Human Rights First Applauds Inclusion of Funding for Immigration Courts in Omnibus Package
New York City – Human Rights First today welcomed the inclusion of a provision in the omnibus spending package to provide funding that will increase the staffing of the immigration courts by 55 immigration judge teams. This important boost will increase the capacity of the immigration courts to handle the backlog of removal cases pending before it, which have an average wait time for adjudication of more than 600 days.
“Appropriators from both sides of the aisle deserve credit for this bipartisan commonsense initiative,” said Human Rights First’s Eleanor Acer. “While this is an important step in the right direction, in order to properly handle pending and incoming cases in a timely and fair manner, the immigration courts will need additional capacity as well. The courts need to be right-sized so that bottlenecks don’t continue to grow and they have the capacity to address the cases referred into the removal process by the U.S. immigration enforcement and service agencies.”
As of November 2015, 463,627 cases were pending before the immigration courts nationally. The most recent calculations, completed by Transactional Records Access Clearinghouse (TRAC) in August 2015, indicated the average projected wait time is 1,071 days, just under three years. Human Rights First has estimated that, in addition to the 55 teams included in this spending package, an additional 75 immigration judge teams should be added each year for three fiscal years, for a total of 225 additional teams. The organization notes that the continued growth in the number of pending cases before the court and the increasing wait time highlights that these additional teams are needed now more than ever.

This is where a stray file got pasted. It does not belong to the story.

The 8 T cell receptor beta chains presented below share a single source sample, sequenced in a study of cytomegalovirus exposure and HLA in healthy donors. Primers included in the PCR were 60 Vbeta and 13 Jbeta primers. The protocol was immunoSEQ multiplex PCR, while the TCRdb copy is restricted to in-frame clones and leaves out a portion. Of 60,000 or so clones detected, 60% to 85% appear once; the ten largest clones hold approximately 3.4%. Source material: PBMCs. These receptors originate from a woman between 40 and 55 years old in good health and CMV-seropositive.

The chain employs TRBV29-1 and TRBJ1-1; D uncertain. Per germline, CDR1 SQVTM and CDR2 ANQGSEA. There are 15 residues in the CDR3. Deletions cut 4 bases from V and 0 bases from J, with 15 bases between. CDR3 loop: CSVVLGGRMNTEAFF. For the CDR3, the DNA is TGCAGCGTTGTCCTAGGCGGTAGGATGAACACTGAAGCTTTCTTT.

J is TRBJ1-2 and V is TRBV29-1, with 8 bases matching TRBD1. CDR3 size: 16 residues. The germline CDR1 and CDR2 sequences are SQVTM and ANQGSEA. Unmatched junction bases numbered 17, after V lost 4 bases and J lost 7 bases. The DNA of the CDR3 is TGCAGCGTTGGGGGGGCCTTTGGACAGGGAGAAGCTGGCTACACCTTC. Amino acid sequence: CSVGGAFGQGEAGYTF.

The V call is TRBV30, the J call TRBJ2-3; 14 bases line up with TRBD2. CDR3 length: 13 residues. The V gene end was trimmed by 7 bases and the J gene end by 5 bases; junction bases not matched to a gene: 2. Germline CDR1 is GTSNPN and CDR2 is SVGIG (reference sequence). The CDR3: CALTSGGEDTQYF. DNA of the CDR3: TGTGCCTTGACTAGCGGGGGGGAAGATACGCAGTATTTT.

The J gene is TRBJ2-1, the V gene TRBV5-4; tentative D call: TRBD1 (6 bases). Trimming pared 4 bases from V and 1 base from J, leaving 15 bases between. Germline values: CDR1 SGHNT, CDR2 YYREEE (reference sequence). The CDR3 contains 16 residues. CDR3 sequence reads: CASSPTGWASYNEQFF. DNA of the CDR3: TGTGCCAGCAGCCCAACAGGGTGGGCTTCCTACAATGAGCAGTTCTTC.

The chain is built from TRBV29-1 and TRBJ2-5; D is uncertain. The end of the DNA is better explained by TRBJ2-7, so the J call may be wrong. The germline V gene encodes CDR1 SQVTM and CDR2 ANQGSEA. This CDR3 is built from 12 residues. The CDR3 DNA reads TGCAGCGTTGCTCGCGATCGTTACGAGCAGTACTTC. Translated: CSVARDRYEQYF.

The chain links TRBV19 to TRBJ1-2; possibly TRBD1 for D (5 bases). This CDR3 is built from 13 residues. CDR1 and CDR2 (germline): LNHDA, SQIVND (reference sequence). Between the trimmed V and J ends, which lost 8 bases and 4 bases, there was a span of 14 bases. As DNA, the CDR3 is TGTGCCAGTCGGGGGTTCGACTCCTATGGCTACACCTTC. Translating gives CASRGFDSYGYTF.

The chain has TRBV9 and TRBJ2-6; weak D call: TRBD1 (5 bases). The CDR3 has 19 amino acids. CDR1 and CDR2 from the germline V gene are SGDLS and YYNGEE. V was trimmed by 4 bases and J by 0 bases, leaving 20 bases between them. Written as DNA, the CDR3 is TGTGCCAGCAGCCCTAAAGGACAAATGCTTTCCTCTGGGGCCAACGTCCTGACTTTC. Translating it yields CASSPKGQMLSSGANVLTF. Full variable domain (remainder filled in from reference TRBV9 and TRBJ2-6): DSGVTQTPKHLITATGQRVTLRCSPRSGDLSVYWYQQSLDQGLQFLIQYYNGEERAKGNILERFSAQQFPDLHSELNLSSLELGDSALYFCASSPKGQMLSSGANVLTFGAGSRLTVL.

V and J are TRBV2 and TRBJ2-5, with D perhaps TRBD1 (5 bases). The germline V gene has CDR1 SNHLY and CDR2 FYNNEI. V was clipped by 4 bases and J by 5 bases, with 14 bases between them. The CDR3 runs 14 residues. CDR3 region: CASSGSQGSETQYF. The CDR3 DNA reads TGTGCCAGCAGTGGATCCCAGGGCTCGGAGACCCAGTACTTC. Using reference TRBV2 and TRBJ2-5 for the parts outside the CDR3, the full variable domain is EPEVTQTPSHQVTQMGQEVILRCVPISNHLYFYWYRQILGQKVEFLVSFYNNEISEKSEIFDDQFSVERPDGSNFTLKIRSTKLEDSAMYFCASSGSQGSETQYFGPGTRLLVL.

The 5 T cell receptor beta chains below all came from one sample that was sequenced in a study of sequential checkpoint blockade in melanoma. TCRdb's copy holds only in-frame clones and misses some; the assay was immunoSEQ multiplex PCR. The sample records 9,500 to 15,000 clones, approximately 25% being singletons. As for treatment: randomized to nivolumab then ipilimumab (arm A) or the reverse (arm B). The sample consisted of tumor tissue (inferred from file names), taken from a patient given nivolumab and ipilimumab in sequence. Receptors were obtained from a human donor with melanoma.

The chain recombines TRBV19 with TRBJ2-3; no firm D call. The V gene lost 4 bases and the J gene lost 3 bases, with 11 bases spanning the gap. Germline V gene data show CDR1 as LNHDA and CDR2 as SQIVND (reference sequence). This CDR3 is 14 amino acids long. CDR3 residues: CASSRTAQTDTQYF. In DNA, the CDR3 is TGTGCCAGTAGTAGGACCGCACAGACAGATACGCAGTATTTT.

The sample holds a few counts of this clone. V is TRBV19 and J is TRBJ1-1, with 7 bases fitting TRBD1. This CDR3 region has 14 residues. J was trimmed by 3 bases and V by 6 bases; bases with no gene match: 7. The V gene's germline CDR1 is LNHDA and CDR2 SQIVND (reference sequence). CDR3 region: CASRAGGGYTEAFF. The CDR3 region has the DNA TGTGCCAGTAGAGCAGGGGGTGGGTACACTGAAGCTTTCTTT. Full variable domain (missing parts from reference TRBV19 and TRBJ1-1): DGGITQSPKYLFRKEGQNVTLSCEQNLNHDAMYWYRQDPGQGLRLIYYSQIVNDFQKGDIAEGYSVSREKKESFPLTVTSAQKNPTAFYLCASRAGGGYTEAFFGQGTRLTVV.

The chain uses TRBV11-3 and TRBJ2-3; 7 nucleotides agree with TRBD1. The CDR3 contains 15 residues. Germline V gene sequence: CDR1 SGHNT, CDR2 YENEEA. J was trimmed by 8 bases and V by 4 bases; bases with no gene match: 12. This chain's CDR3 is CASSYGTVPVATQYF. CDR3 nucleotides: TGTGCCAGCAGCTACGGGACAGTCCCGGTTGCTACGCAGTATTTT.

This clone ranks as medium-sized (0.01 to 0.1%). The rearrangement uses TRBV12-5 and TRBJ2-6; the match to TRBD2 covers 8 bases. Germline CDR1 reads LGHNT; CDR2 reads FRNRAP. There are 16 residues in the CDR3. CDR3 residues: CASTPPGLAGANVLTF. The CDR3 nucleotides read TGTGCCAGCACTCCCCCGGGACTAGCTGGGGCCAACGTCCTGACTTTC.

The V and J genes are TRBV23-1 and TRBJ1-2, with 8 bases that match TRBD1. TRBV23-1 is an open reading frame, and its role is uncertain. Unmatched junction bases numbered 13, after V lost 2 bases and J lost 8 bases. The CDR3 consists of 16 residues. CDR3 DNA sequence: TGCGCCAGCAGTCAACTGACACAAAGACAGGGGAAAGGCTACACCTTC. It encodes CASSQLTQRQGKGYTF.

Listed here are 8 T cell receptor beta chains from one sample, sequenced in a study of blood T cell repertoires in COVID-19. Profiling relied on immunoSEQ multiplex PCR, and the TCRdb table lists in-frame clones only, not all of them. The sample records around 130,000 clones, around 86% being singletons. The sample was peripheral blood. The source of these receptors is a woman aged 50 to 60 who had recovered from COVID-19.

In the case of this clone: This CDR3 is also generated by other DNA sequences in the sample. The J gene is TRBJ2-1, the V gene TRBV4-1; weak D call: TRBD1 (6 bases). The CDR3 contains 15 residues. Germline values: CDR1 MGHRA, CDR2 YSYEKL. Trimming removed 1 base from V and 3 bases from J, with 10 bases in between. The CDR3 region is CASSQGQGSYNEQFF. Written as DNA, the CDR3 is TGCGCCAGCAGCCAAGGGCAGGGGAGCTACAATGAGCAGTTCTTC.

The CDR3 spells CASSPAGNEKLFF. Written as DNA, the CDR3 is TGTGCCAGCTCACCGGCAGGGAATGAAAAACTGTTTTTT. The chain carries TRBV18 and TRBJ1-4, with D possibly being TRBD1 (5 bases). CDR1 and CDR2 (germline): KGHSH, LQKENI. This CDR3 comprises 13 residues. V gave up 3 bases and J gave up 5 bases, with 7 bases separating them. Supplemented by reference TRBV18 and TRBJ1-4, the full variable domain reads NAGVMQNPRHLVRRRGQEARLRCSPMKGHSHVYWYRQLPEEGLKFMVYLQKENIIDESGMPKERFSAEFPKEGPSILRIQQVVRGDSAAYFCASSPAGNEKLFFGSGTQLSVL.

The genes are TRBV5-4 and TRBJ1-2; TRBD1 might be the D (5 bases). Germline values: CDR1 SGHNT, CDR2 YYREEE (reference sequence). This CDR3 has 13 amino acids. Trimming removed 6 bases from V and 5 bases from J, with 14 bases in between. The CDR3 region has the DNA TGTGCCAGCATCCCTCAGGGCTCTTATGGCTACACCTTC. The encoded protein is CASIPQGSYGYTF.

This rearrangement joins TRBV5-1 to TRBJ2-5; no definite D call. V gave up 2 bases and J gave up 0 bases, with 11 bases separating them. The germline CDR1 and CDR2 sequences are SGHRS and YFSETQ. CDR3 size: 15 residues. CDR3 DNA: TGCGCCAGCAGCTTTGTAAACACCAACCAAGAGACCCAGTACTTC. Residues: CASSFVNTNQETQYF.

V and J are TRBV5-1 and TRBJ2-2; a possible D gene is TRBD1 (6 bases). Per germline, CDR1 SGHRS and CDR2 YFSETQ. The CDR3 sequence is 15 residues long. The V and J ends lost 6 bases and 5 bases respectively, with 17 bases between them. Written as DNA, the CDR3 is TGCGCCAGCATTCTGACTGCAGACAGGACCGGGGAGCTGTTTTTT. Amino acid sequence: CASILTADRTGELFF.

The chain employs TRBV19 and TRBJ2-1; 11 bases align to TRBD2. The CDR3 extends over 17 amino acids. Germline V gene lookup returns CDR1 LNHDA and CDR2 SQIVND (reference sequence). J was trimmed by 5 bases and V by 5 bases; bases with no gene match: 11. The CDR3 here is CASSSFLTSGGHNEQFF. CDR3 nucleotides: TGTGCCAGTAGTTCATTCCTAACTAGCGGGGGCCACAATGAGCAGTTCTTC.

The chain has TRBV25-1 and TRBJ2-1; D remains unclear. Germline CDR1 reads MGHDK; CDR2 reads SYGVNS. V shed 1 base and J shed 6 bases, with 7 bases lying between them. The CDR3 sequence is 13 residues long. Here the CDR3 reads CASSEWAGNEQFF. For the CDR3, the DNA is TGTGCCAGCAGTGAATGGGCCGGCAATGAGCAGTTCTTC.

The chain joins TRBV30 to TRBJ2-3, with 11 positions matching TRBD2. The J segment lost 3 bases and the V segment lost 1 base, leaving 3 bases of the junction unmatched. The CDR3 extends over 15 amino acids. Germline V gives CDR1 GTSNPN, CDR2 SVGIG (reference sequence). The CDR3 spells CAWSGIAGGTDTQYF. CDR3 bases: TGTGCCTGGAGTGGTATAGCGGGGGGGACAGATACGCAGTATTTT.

Human Rights First and a range of other groups and experts from across the political spectrum have called for an increase in immigration judges and staff, including the U.S. Catholic Conference of Bishops, Lutheran Immigration and Refugee Services, other faith-based and refugee assistance groups, and the Association of Pro Bono Counsel, which consists of the pro bono leaders of many of the nations leading law firms.